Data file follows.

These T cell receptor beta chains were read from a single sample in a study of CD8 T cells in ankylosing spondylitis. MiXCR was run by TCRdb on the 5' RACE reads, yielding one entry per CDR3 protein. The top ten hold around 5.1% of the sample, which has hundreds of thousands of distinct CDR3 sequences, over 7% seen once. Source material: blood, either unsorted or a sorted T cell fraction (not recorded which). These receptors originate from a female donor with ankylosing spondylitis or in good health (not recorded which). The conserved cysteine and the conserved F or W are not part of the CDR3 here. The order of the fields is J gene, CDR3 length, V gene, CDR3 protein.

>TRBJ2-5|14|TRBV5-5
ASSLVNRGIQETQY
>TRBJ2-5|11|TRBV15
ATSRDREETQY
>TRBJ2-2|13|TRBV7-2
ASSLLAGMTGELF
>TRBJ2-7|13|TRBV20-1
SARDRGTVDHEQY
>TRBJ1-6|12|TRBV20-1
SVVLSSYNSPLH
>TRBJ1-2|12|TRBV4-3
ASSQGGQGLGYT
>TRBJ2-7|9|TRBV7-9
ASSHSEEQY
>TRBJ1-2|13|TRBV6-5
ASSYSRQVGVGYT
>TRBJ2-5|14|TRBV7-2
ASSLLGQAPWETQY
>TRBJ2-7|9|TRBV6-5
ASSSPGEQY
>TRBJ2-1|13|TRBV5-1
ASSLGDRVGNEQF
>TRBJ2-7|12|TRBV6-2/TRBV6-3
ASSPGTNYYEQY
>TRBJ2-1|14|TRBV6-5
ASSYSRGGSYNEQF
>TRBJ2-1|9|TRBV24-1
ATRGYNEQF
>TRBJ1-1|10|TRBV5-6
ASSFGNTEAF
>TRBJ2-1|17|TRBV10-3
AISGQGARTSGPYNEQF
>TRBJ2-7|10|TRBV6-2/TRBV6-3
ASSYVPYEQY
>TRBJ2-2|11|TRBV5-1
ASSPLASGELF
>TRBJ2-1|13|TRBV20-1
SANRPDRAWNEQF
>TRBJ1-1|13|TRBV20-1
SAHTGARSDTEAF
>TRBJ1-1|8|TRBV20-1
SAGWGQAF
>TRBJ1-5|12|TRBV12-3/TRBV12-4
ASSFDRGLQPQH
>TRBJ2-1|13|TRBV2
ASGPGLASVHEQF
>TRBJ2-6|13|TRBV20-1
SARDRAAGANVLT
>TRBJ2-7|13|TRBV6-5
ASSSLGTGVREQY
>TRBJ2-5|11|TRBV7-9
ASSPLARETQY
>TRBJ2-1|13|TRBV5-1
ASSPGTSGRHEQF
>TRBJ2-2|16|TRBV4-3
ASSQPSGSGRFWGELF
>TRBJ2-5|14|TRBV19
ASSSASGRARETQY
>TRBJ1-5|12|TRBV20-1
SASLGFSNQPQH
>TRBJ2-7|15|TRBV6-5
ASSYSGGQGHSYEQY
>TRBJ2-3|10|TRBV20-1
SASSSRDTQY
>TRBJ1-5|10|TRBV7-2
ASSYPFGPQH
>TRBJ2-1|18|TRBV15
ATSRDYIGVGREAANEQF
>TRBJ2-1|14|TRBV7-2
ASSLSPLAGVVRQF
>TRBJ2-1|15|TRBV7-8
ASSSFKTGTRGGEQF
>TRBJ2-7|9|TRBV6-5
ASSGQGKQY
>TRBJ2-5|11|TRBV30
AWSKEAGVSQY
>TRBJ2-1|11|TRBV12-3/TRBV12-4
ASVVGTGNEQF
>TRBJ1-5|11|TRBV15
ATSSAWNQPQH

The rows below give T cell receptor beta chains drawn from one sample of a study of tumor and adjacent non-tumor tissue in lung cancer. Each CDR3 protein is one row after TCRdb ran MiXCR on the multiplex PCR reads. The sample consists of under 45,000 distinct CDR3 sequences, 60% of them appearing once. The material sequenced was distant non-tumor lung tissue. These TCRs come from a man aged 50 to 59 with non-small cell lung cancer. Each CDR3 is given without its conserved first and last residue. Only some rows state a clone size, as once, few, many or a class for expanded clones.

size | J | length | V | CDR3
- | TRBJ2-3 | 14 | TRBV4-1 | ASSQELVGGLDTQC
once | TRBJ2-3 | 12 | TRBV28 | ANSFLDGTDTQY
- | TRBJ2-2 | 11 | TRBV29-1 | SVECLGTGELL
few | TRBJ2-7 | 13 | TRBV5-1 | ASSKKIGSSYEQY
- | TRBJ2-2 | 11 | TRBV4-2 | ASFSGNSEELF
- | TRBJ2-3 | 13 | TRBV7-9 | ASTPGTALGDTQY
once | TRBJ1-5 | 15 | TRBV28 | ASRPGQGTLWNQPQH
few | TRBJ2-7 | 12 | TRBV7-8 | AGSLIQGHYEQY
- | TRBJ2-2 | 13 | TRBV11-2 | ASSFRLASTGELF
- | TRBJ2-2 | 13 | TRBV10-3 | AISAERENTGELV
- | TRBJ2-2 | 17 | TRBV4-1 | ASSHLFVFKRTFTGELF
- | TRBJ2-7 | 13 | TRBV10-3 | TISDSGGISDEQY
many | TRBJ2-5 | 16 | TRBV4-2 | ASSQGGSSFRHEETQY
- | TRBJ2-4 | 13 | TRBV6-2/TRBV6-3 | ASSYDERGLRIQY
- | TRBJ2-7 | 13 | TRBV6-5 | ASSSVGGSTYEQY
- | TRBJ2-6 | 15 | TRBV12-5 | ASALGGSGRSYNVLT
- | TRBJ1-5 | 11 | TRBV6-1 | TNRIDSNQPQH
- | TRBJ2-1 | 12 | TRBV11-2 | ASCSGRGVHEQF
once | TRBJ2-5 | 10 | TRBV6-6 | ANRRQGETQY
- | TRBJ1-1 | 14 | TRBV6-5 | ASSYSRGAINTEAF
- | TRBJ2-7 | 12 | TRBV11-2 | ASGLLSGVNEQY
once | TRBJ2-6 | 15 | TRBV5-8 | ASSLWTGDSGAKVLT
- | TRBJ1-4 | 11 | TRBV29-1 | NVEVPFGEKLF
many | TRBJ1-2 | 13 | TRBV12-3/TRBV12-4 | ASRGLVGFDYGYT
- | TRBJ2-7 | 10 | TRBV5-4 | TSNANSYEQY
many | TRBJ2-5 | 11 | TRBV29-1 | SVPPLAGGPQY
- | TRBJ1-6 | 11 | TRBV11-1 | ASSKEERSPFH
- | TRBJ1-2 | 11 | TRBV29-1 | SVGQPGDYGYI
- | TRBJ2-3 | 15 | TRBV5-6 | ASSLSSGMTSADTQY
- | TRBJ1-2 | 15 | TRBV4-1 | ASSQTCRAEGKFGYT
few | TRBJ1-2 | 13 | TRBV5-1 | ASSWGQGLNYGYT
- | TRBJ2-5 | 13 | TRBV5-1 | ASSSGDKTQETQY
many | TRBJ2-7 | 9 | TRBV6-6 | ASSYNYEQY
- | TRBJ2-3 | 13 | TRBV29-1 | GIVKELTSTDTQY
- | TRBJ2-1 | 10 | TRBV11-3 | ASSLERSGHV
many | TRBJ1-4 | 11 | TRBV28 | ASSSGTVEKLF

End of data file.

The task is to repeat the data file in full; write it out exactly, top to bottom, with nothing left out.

These T cell receptor beta chains were read from a single sample in a study of CD8 T cells in ankylosing spondylitis. MiXCR was run by TCRdb on the 5' RACE reads, yielding one entry per CDR3 protein. The top ten hold around 5.1% of the sample, which has hundreds of thousands of distinct CDR3 sequences, over 7% seen once. Source material: blood, either unsorted or a sorted T cell fraction (not recorded which). These receptors originate from a female donor with ankylosing spondylitis or in good health (not recorded which). The conserved cysteine and the conserved F or W are not part of the CDR3 here. The order of the fields is J gene, CDR3 length, V gene, CDR3 protein.

>TRBJ2-5|14|TRBV5-5
ASSLVNRGIQETQY
>TRBJ2-5|11|TRBV15
ATSRDREETQY
>TRBJ2-2|13|TRBV7-2
ASSLLAGMTGELF
>TRBJ2-7|13|TRBV20-1
SARDRGTVDHEQY
>TRBJ1-6|12|TRBV20-1
SVVLSSYNSPLH
>TRBJ1-2|12|TRBV4-3
ASSQGGQGLGYT
>TRBJ2-7|9|TRBV7-9
ASSHSEEQY
>TRBJ1-2|13|TRBV6-5
ASSYSRQVGVGYT
>TRBJ2-5|14|TRBV7-2
ASSLLGQAPWETQY
>TRBJ2-7|9|TRBV6-5
ASSSPGEQY
>TRBJ2-1|13|TRBV5-1
ASSLGDRVGNEQF
>TRBJ2-7|12|TRBV6-2/TRBV6-3
ASSPGTNYYEQY
>TRBJ2-1|14|TRBV6-5
ASSYSRGGSYNEQF
>TRBJ2-1|9|TRBV24-1
ATRGYNEQF
>TRBJ1-1|10|TRBV5-6
ASSFGNTEAF
>TRBJ2-1|17|TRBV10-3
AISGQGARTSGPYNEQF
>TRBJ2-7|10|TRBV6-2/TRBV6-3
ASSYVPYEQY
>TRBJ2-2|11|TRBV5-1
ASSPLASGELF
>TRBJ2-1|13|TRBV20-1
SANRPDRAWNEQF
>TRBJ1-1|13|TRBV20-1
SAHTGARSDTEAF
>TRBJ1-1|8|TRBV20-1
SAGWGQAF
>TRBJ1-5|12|TRBV12-3/TRBV12-4
ASSFDRGLQPQH
>TRBJ2-1|13|TRBV2
ASGPGLASVHEQF
>TRBJ2-6|13|TRBV20-1
SARDRAAGANVLT
>TRBJ2-7|13|TRBV6-5
ASSSLGTGVREQY
>TRBJ2-5|11|TRBV7-9
ASSPLARETQY
>TRBJ2-1|13|TRBV5-1
ASSPGTSGRHEQF
>TRBJ2-2|16|TRBV4-3
ASSQPSGSGRFWGELF
>TRBJ2-5|14|TRBV19
ASSSASGRARETQY
>TRBJ1-5|12|TRBV20-1
SASLGFSNQPQH
>TRBJ2-7|15|TRBV6-5
ASSYSGGQGHSYEQY
>TRBJ2-3|10|TRBV20-1
SASSSRDTQY
>TRBJ1-5|10|TRBV7-2
ASSYPFGPQH
>TRBJ2-1|18|TRBV15
ATSRDYIGVGREAANEQF
>TRBJ2-1|14|TRBV7-2
ASSLSPLAGVVRQF
>TRBJ2-1|15|TRBV7-8
ASSSFKTGTRGGEQF
>TRBJ2-7|9|TRBV6-5
ASSGQGKQY
>TRBJ2-5|11|TRBV30
AWSKEAGVSQY
>TRBJ2-1|11|TRBV12-3/TRBV12-4
ASVVGTGNEQF
>TRBJ1-5|11|TRBV15
ATSSAWNQPQH

The rows below give T cell receptor beta chains drawn from one sample of a study of tumor and adjacent non-tumor tissue in lung cancer. Each CDR3 protein is one row after TCRdb ran MiXCR on the multiplex PCR reads. The sample consists of under 45,000 distinct CDR3 sequences, 60% of them appearing once. The material sequenced was distant non-tumor lung tissue. These TCRs come from a man aged 50 to 59 with non-small cell lung cancer. Each CDR3 is given without its conserved first and last residue. Only some rows state a clone size, as once, few, many or a class for expanded clones.

size | J | length | V | CDR3
- | TRBJ2-3 | 14 | TRBV4-1 | ASSQELVGGLDTQC
once | TRBJ2-3 | 12 | TRBV28 | ANSFLDGTDTQY
- | TRBJ2-2 | 11 | TRBV29-1 | SVECLGTGELL
few | TRBJ2-7 | 13 | TRBV5-1 | ASSKKIGSSYEQY
- | TRBJ2-2 | 11 | TRBV4-2 | ASFSGNSEELF
- | TRBJ2-3 | 13 | TRBV7-9 | ASTPGTALGDTQY
once | TRBJ1-5 | 15 | TRBV28 | ASRPGQGTLWNQPQH
few | TRBJ2-7 | 12 | TRBV7-8 | AGSLIQGHYEQY
- | TRBJ2-2 | 13 | TRBV11-2 | ASSFRLASTGELF
- | TRBJ2-2 | 13 | TRBV10-3 | AISAERENTGELV
- | TRBJ2-2 | 17 | TRBV4-1 | ASSHLFVFKRTFTGELF
- | TRBJ2-7 | 13 | TRBV10-3 | TISDSGGISDEQY
many | TRBJ2-5 | 16 | TRBV4-2 | ASSQGGSSFRHEETQY
- | TRBJ2-4 | 13 | TRBV6-2/TRBV6-3 | ASSYDERGLRIQY
- | TRBJ2-7 | 13 | TRBV6-5 | ASSSVGGSTYEQY
- | TRBJ2-6 | 15 | TRBV12-5 | ASALGGSGRSYNVLT
- | TRBJ1-5 | 11 | TRBV6-1 | TNRIDSNQPQH
- | TRBJ2-1 | 12 | TRBV11-2 | ASCSGRGVHEQF
once | TRBJ2-5 | 10 | TRBV6-6 | ANRRQGETQY
- | TRBJ1-1 | 14 | TRBV6-5 | ASSYSRGAINTEAF
- | TRBJ2-7 | 12 | TRBV11-2 | ASGLLSGVNEQY
once | TRBJ2-6 | 15 | TRBV5-8 | ASSLWTGDSGAKVLT
- | TRBJ1-4 | 11 | TRBV29-1 | NVEVPFGEKLF
many | TRBJ1-2 | 13 | TRBV12-3/TRBV12-4 | ASRGLVGFDYGYT
- | TRBJ2-7 | 10 | TRBV5-4 | TSNANSYEQY
many | TRBJ2-5 | 11 | TRBV29-1 | SVPPLAGGPQY
- | TRBJ1-6 | 11 | TRBV11-1 | ASSKEERSPFH
- | TRBJ1-2 | 11 | TRBV29-1 | SVGQPGDYGYI
- | TRBJ2-3 | 15 | TRBV5-6 | ASSLSSGMTSADTQY
- | TRBJ1-2 | 15 | TRBV4-1 | ASSQTCRAEGKFGYT
few | TRBJ1-2 | 13 | TRBV5-1 | ASSWGQGLNYGYT
- | TRBJ2-5 | 13 | TRBV5-1 | ASSSGDKTQETQY
many | TRBJ2-7 | 9 | TRBV6-6 | ASSYNYEQY
- | TRBJ2-3 | 13 | TRBV29-1 | GIVKELTSTDTQY
- | TRBJ2-1 | 10 | TRBV11-3 | ASSLERSGHV
many | TRBJ1-4 | 11 | TRBV28 | ASSSGTVEKLF